Calculating port timing

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This is a short article about calculating port timing. This is copied and pasted off the Technical board, and it's about advancing timing. It also includes a helpful tool.

Advancing the timing is pretty simple. You just need to calculate the current timing.




  • R is stroke divided by 2
  • L is the connecting rod length (90mm in a Puch)
  • C is the distance of the crown of the piston to the top of the cylinder in TDC (Deckheight)
  • E is the distance between the port and the top edge of the cylinder

Everything is measured in millimeters.

And then fill in the desired timing and reverse-calculate it.

For E50's

Here's the easy way out for people with the Puch E50 engine.

E50 port height (mm) in relation to timing (degrees)
Millimeters Degrees
21.5 193.7
22 191.1
22.5 188.5
23 185.9
23.5 183.2
24 180.6
24.5 177.9
25 175.2
25.5 172.5
26 169.8
26.5 167
27 164.3
27.5 161.5
Millimeters Degrees
28 158.6
28.5 155.8
32 134.7
32.5 131.4
33 128.2
33.5 124.8
34 121.4
34.5 117.9
35 114.3
35.5 110.5
36 106.7
36.5 102.8
(Courtesy of

Other Tools

There are also tools you can use, like Jaap's Puch Calculator. Quick translation of the program:

  • Spoel-/uitlaattiming = Transfer-/Exhaust timing
Timing (In degrees)
Port height (in mm)
Deck height (in mm)
Stroke (43mm standard)
Con. rod length (90mm standard)
  • Inlaattiming = intake timing
Timing (in degrees)
Intake height (in mm)
Piston length (At the longest point, in mm)
Deck height (in mm)
Stroke (43mm standard)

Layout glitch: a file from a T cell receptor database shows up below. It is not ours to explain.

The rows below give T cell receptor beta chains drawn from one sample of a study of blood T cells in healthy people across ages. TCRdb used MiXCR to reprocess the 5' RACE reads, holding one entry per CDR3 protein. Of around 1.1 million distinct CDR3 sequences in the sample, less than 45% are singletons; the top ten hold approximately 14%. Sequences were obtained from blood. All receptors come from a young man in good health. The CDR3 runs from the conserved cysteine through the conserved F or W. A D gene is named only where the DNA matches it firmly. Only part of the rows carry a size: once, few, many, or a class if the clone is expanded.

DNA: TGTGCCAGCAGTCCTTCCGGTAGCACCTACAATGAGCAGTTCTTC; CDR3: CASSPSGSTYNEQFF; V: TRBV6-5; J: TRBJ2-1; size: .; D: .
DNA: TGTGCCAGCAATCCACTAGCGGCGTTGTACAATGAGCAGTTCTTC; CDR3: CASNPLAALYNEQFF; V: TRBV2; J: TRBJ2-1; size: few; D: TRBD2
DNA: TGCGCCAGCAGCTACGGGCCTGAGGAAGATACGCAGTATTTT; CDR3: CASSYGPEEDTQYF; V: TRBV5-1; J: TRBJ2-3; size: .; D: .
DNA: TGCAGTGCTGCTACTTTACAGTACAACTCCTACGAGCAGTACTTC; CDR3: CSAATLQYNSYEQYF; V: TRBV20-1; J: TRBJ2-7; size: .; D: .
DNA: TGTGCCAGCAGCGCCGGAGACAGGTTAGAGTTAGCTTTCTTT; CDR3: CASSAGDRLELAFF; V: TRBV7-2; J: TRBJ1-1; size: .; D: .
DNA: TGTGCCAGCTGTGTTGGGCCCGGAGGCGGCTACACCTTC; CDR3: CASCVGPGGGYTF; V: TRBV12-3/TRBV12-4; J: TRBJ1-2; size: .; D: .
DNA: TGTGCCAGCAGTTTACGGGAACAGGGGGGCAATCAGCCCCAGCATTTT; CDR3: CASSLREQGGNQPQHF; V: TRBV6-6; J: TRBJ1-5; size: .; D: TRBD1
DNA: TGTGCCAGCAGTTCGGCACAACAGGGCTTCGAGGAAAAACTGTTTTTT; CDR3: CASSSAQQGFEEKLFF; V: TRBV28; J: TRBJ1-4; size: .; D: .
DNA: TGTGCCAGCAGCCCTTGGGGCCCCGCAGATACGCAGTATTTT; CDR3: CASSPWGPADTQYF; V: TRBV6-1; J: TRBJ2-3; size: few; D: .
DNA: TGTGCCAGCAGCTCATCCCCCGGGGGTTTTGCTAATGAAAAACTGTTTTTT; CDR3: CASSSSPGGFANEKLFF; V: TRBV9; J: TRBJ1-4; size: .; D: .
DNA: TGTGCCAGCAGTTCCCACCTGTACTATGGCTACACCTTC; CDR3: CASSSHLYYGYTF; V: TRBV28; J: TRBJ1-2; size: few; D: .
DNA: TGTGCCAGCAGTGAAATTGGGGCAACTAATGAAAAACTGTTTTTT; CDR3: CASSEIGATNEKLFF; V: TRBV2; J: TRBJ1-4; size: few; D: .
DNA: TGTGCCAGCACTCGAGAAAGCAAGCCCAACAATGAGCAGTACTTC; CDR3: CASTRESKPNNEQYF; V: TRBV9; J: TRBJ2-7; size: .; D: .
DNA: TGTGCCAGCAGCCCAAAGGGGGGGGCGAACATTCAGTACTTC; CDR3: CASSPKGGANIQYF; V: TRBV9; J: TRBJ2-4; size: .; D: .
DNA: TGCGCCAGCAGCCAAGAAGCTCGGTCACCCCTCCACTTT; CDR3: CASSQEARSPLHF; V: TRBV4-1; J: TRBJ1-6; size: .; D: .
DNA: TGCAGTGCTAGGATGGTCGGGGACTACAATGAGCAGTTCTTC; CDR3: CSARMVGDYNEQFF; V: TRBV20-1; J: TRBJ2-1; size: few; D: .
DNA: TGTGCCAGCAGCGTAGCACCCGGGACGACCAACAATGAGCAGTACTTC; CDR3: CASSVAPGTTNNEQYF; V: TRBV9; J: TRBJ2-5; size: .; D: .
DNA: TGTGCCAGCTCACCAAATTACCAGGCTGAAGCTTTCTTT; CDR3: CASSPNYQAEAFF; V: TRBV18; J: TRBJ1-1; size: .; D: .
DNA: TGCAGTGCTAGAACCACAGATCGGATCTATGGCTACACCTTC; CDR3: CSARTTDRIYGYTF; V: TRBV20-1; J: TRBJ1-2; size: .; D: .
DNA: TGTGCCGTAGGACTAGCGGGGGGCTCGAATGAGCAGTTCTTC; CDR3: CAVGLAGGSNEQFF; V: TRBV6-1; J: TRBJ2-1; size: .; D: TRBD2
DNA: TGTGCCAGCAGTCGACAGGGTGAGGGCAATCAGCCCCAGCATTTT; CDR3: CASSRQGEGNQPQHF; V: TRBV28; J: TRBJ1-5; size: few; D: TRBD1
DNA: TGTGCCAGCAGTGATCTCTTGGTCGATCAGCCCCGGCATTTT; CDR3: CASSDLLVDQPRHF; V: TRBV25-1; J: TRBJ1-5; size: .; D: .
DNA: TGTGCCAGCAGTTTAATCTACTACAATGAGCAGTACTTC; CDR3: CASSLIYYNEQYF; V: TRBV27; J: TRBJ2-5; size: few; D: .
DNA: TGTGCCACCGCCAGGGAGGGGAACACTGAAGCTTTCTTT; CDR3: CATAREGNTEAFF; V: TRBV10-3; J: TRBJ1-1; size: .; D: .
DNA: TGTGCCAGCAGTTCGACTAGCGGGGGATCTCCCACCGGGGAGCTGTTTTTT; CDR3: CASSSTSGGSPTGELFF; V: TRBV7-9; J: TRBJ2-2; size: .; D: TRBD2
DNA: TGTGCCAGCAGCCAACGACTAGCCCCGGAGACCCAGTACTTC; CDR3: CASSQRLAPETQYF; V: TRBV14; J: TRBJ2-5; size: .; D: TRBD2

Con. rod length (90mm standard)
  • Poortbreedte = Port width
True width (in mm)
Port map width (in mm)
Bore (in mm)
  • Snelheid, toeren = Speed, RPM
Speed (In KM/H)
Front sprocket (In number of teeth)
Rear sprocket (in number of teeth)
Internal gearing (Leave it the way it is for Puch)
Tire radius (in meters -- the length that the tire rolls for one revolution, if you catch my drift)
  • Informatie = Information
Place the radio button at the variable that's unknown. (The variable you want to calculate)

For Automatics

For an automatic, usable timings are:

  • Exhaust timing:
    • 150-160: Low exhaust timing. Torque, not high revs.
    • 160-170: Very usable timing. Good torque and some power in the mid to high range.
    • 170-180: High exhaust timing. Very limited use. Almost no torque with a narrow power band at high revs.
  • For the intake timing, calculate the blowdown.
    • Blowdown of 25: Low blowdown. Wide power band with little peak. Rides well for everyday use.
    • Blowdown of 30: Pretty narrow power band. Low power at low revs, higher power at high revs. You need a well tuned clutch to be able to ride with a blowdown as high as this, or it will stall out.
    • Blowdown of 35+: Way too high for an automatic. This is only ridable on a well tuned variomatic or shifter engine.

As a rule of thumb, a blowdown higher then 28 isn't for everyday use on an automatic. Don't go higher than 28 if you don't know what you're doing ;)

Good luck and have fun.

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